All in all, it’s a tiny unappealing bowl of intellectual gruel. Which is a shame, because Woolf occupies a place of some distinction in the realm of public thought. Is he really the best that Digger can do?

 

Buy Local: It’s not just for pandering anymore

One of the more persistent strains of Philpuckey is his advocacy of Buying Local. He’s made it a regular theme of his Lite-Guvship, memorably captured in a front-page article in the Burlington Free Press last November that featured Phil Scott with his famous “Buy Local — It’s Not Just for Hippies Anymore” slogan.

(Which, first of all, “Buy Local” was never “just for hippies.” And second, it misunderstands the movement. Hippies were less concerned with where they bought their stuff, than with not buying stuff at all. It was an anti-consumption worldview. But hey, it’s just convenient shorthand for “long-haired weirdos”, right?)

“Buy Local” is an attractive pitch for Scott. It’s politically appealing, it reinforces his “real Vermonter” image and his status as a local business owner. It’s no-lose all the way around.

But coming from him, it’s effectively meaningless. Phil Scott may verbally support Buying Local, but if push comes to shove, he’ll opt for expediency. Proof: More than half his campaign’s total expenditures have gone to out-of-state firms and individuals. Latest example: a series of mass media buys since October 20, totaling $85,000, all going to out-of-state companies. That includes:

— $40,000 to D.C.-based Optimus Consulting, which has managed the Scott campaign’s media buys.

— $54,000 to Spectrum Marketing of Manchester, NH for “Media — Postcards.”

— $11,000 to SCM Associates of Dublin, NH, also for “Media — Postcards.”

Perhaps he needed some Washington Big Boys to buy spots on WCAX, but did he really need to go to New Hampshire for direct mail services?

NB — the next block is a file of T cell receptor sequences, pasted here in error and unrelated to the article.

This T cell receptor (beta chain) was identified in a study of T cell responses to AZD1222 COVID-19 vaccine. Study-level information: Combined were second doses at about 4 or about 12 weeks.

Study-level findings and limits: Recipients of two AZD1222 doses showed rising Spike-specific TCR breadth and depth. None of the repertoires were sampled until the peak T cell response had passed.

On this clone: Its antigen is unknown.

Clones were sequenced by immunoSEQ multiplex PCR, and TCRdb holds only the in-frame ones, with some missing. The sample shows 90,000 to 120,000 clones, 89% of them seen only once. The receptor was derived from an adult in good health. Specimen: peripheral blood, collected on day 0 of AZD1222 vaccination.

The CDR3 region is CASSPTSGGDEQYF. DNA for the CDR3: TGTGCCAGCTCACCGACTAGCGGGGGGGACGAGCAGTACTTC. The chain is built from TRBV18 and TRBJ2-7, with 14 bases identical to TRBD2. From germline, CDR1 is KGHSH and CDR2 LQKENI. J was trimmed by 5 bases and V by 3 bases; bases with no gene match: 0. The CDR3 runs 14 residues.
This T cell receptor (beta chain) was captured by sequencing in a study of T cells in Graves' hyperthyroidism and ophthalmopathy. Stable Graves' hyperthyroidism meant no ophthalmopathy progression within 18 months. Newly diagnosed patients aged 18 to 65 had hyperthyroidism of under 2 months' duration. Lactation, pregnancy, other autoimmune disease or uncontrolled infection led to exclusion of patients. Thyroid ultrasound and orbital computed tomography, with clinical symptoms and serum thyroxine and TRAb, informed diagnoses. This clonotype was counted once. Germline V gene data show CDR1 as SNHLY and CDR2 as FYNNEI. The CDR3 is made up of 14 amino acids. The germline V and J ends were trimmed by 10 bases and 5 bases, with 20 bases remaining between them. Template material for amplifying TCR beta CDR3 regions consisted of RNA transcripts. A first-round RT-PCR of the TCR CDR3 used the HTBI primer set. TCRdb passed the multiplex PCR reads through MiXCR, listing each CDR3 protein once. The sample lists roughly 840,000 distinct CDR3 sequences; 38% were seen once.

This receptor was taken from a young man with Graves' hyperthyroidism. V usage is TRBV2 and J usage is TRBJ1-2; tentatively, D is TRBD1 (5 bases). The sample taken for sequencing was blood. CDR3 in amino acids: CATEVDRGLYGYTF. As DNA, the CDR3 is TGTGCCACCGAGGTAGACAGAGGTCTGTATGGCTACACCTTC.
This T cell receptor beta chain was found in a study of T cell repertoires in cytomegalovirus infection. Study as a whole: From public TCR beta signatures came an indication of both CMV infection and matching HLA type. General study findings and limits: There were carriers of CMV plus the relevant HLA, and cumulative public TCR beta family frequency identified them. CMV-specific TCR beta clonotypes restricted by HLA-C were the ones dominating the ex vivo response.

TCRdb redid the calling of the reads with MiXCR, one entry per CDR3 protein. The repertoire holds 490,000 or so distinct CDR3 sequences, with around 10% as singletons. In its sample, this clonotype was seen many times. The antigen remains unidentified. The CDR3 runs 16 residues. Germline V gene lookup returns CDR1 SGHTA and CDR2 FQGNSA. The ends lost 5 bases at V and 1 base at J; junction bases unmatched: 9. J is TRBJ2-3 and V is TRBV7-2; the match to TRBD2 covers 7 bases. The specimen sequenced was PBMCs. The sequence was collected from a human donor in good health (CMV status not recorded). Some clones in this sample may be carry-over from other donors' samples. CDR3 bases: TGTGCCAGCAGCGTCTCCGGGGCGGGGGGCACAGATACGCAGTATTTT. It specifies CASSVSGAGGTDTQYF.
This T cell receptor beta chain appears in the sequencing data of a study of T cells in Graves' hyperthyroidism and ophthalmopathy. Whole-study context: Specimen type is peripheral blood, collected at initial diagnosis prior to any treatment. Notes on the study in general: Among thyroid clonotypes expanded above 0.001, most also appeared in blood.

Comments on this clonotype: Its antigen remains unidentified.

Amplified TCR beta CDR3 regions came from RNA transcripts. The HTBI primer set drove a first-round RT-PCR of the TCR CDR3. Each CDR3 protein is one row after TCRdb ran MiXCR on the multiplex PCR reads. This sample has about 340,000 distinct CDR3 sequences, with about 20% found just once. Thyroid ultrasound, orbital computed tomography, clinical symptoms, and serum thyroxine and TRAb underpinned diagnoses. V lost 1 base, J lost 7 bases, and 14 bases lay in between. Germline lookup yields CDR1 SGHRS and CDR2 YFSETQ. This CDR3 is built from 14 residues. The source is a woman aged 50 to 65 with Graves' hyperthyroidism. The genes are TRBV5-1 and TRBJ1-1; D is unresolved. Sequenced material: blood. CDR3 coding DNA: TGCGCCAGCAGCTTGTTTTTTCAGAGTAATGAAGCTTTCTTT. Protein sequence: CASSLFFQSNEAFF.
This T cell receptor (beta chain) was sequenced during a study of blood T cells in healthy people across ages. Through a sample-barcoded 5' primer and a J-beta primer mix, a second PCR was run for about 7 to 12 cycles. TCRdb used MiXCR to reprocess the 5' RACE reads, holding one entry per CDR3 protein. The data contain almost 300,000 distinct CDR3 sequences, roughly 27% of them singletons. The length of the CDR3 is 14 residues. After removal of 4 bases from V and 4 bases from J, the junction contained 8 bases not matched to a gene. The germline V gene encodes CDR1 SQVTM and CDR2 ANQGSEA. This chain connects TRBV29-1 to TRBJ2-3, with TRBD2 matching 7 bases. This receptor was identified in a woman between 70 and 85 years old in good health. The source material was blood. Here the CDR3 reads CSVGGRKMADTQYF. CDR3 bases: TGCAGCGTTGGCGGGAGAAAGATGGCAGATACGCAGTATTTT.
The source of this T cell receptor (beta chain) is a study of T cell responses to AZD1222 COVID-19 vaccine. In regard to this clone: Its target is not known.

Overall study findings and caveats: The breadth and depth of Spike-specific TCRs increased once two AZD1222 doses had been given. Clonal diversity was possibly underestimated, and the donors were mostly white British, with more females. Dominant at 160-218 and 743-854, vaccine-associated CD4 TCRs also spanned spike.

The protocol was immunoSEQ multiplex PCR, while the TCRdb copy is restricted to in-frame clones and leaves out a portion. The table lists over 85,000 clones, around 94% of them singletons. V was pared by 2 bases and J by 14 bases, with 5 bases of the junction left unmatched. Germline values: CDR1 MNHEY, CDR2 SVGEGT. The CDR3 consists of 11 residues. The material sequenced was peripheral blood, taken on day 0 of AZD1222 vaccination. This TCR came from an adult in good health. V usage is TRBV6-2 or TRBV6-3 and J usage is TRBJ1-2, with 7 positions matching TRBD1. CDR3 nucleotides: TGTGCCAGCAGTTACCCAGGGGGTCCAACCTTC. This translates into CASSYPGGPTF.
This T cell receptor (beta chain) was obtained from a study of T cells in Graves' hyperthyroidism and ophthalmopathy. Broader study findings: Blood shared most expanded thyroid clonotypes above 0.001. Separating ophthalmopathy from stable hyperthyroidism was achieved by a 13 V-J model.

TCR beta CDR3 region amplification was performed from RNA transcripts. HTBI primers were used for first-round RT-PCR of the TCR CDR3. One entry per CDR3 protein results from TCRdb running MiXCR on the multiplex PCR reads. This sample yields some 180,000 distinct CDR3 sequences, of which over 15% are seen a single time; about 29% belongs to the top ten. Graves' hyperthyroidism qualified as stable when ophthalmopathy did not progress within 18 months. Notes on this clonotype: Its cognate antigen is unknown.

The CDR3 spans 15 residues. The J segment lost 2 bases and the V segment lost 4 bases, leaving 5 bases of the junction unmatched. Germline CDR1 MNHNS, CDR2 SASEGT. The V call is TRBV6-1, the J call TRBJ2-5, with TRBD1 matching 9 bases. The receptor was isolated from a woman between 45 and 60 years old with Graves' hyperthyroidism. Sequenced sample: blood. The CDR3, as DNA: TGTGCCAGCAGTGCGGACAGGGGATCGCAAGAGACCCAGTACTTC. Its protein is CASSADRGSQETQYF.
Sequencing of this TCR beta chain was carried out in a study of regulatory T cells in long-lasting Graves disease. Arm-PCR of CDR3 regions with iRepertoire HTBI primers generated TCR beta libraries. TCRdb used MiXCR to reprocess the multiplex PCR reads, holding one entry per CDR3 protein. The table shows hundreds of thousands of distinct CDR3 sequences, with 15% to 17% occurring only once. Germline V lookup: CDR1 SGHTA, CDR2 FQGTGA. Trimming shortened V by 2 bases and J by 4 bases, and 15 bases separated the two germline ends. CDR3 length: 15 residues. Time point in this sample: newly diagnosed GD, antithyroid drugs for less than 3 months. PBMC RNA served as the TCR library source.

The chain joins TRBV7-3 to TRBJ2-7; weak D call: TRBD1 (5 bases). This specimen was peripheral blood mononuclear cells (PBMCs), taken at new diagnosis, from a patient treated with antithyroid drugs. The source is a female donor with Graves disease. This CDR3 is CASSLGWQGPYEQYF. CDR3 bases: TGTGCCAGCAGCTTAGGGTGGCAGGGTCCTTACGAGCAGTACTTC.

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On the VPR Poll

Must have been some soiled britches at VTGOP headquarters when the news came out: a new poll shows the race for governor is a statistical dead heat.

If it’s accurate, of course. Usual caveats apply. Doesn’t help that this is the only pre-election poll we’re going to get, since VPR is the only media organization putting up money for surveys this year.

But for the sake of argument, let’s assume it’s reasonably on target.

There were reasons to believe the race would be close, but the almost universal assumption (me included) was that Phil Scott was the front-runner because of his name recognition, his inoffensive image, and Vermonters’ presumed post-Shumlin fatigue with liberal policymaking. Minter, by comparison, was known (to the extent she was known at all) mainly as a Shumlin underling, which meant she would struggle to create a profile of her own.

Instead, here we are, with Scott at 39 percent, Minter at 38, and a rather surprising 14 percent undecided.

So why is this race so close? Assuming, again, that the poll is accurate.

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Lost in the weeds

Sue Minter seems to be spending a lot of time lately trying to out-ethics Phil Scott. After he announced he would sell his stake in Dubois Construction if elected governor, she continued to pound on potential conflicts of interest. Now, she’s returning campaign donations from a lawyer connected to the scandal-plagued EB-5 developments ni the Northeast Kingdom.